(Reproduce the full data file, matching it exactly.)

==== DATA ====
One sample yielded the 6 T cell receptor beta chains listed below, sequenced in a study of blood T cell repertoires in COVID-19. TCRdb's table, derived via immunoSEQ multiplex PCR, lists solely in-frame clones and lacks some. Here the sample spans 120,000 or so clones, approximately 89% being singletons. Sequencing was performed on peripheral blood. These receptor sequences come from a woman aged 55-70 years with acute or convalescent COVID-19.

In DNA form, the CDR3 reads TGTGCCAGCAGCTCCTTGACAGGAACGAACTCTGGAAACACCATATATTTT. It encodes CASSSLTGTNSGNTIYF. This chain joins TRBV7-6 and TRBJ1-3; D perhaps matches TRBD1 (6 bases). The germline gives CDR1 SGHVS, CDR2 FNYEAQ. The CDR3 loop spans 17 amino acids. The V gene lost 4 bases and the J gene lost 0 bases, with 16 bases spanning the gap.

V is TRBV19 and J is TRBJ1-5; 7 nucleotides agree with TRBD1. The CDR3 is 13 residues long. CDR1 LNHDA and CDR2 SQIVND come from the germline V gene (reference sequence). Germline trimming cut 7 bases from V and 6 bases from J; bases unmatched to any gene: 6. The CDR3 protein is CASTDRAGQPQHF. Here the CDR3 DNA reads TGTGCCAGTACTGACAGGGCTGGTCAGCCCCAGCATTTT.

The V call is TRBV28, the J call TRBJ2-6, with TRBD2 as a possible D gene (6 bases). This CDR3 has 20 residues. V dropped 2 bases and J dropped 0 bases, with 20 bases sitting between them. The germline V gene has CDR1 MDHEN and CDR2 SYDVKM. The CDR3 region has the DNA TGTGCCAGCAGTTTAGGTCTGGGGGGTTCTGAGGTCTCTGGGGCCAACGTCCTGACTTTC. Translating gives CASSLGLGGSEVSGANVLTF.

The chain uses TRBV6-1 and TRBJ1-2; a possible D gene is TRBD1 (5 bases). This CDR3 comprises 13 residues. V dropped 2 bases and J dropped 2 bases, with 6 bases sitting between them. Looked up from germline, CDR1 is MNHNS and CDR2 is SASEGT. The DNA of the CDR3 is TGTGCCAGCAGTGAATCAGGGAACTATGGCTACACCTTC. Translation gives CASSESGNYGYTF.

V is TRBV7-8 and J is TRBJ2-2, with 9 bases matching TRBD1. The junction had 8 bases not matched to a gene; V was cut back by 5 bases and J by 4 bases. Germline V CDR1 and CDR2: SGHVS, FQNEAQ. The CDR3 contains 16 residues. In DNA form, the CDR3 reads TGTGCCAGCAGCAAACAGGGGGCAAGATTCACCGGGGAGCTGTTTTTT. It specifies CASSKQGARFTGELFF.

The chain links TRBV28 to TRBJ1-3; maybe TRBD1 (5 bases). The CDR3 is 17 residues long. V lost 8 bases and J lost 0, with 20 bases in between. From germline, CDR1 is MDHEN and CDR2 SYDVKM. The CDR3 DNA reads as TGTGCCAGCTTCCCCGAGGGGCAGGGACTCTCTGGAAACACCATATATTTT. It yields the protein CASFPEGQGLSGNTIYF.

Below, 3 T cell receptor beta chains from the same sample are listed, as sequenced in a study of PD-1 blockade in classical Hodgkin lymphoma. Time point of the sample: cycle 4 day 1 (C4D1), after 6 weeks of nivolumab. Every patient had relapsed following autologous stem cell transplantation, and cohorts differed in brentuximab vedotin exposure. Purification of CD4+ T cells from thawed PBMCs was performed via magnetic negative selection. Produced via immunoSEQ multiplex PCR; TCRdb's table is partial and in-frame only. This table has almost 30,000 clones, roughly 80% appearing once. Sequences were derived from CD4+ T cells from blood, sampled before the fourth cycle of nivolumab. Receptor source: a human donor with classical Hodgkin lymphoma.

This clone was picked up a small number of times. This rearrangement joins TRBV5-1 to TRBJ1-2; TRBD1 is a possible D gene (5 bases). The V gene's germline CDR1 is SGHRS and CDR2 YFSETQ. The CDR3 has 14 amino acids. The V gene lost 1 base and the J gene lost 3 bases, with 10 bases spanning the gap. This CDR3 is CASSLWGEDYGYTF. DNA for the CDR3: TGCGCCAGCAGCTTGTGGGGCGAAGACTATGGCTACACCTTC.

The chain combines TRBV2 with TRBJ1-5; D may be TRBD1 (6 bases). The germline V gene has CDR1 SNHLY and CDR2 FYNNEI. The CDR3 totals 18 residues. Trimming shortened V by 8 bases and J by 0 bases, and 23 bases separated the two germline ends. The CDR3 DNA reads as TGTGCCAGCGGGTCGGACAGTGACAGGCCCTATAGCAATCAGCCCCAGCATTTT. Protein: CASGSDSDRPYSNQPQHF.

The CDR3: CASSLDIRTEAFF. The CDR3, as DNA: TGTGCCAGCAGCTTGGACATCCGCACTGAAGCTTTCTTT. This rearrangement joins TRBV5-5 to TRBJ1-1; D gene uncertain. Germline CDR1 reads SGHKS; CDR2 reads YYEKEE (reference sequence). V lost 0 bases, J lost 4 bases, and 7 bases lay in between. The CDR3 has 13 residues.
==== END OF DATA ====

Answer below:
One sample yielded the 6 T cell receptor beta chains listed below, sequenced in a study of blood T cell repertoires in COVID-19. TCRdb's table, derived via immunoSEQ multiplex PCR, lists solely in-frame clones and lacks some. Here the sample spans 120,000 or so clones, approximately 89% being singletons. Sequencing was performed on peripheral blood. These receptor sequences come from a woman aged 55-70 years with acute or convalescent COVID-19.

In DNA form, the CDR3 reads TGTGCCAGCAGCTCCTTGACAGGAACGAACTCTGGAAACACCATATATTTT. It encodes CASSSLTGTNSGNTIYF. This chain joins TRBV7-6 and TRBJ1-3; D perhaps matches TRBD1 (6 bases). The germline gives CDR1 SGHVS, CDR2 FNYEAQ. The CDR3 loop spans 17 amino acids. The V gene lost 4 bases and the J gene lost 0 bases, with 16 bases spanning the gap.

V is TRBV19 and J is TRBJ1-5; 7 nucleotides agree with TRBD1. The CDR3 is 13 residues long. CDR1 LNHDA and CDR2 SQIVND come from the germline V gene (reference sequence). Germline trimming cut 7 bases from V and 6 bases from J; bases unmatched to any gene: 6. The CDR3 protein is CASTDRAGQPQHF. Here the CDR3 DNA reads TGTGCCAGTACTGACAGGGCTGGTCAGCCCCAGCATTTT.

The V call is TRBV28, the J call TRBJ2-6, with TRBD2 as a possible D gene (6 bases). This CDR3 has 20 residues. V dropped 2 bases and J dropped 0 bases, with 20 bases sitting between them. The germline V gene has CDR1 MDHEN and CDR2 SYDVKM. The CDR3 region has the DNA TGTGCCAGCAGTTTAGGTCTGGGGGGTTCTGAGGTCTCTGGGGCCAACGTCCTGACTTTC. Translating gives CASSLGLGGSEVSGANVLTF.

The chain uses TRBV6-1 and TRBJ1-2; a possible D gene is TRBD1 (5 bases). This CDR3 comprises 13 residues. V dropped 2 bases and J dropped 2 bases, with 6 bases sitting between them. Looked up from germline, CDR1 is MNHNS and CDR2 is SASEGT. The DNA of the CDR3 is TGTGCCAGCAGTGAATCAGGGAACTATGGCTACACCTTC. Translation gives CASSESGNYGYTF.

V is TRBV7-8 and J is TRBJ2-2, with 9 bases matching TRBD1. The junction had 8 bases not matched to a gene; V was cut back by 5 bases and J by 4 bases. Germline V CDR1 and CDR2: SGHVS, FQNEAQ. The CDR3 contains 16 residues. In DNA form, the CDR3 reads TGTGCCAGCAGCAAACAGGGGGCAAGATTCACCGGGGAGCTGTTTTTT. It specifies CASSKQGARFTGELFF.

The chain links TRBV28 to TRBJ1-3; maybe TRBD1 (5 bases). The CDR3 is 17 residues long. V lost 8 bases and J lost 0, with 20 bases in between. From germline, CDR1 is MDHEN and CDR2 SYDVKM. The CDR3 DNA reads as TGTGCCAGCTTCCCCGAGGGGCAGGGACTCTCTGGAAACACCATATATTTT. It yields the protein CASFPEGQGLSGNTIYF.

Below, 3 T cell receptor beta chains from the same sample are listed, as sequenced in a study of PD-1 blockade in classical Hodgkin lymphoma. Time point of the sample: cycle 4 day 1 (C4D1), after 6 weeks of nivolumab. Every patient had relapsed following autologous stem cell transplantation, and cohorts differed in brentuximab vedotin exposure. Purification of CD4+ T cells from thawed PBMCs was performed via magnetic negative selection. Produced via immunoSEQ multiplex PCR; TCRdb's table is partial and in-frame only. This table has almost 30,000 clones, roughly 80% appearing once. Sequences were derived from CD4+ T cells from blood, sampled before the fourth cycle of nivolumab. Receptor source: a human donor with classical Hodgkin lymphoma.

This clone was picked up a small number of times. This rearrangement joins TRBV5-1 to TRBJ1-2; TRBD1 is a possible D gene (5 bases). The V gene's germline CDR1 is SGHRS and CDR2 YFSETQ. The CDR3 has 14 amino acids. The V gene lost 1 base and the J gene lost 3 bases, with 10 bases spanning the gap. This CDR3 is CASSLWGEDYGYTF. DNA for the CDR3: TGCGCCAGCAGCTTGTGGGGCGAAGACTATGGCTACACCTTC.

The chain combines TRBV2 with TRBJ1-5; D may be TRBD1 (6 bases). The germline V gene has CDR1 SNHLY and CDR2 FYNNEI. The CDR3 totals 18 residues. Trimming shortened V by 8 bases and J by 0 bases, and 23 bases separated the two germline ends. The CDR3 DNA reads as TGTGCCAGCGGGTCGGACAGTGACAGGCCCTATAGCAATCAGCCCCAGCATTTT. Protein: CASGSDSDRPYSNQPQHF.

The CDR3: CASSLDIRTEAFF. The CDR3, as DNA: TGTGCCAGCAGCTTGGACATCCGCACTGAAGCTTTCTTT. This rearrangement joins TRBV5-5 to TRBJ1-1; D gene uncertain. Germline CDR1 reads SGHKS; CDR2 reads YYEKEE (reference sequence). V lost 0 bases, J lost 4 bases, and 7 bases lay in between. The CDR3 has 13 residues.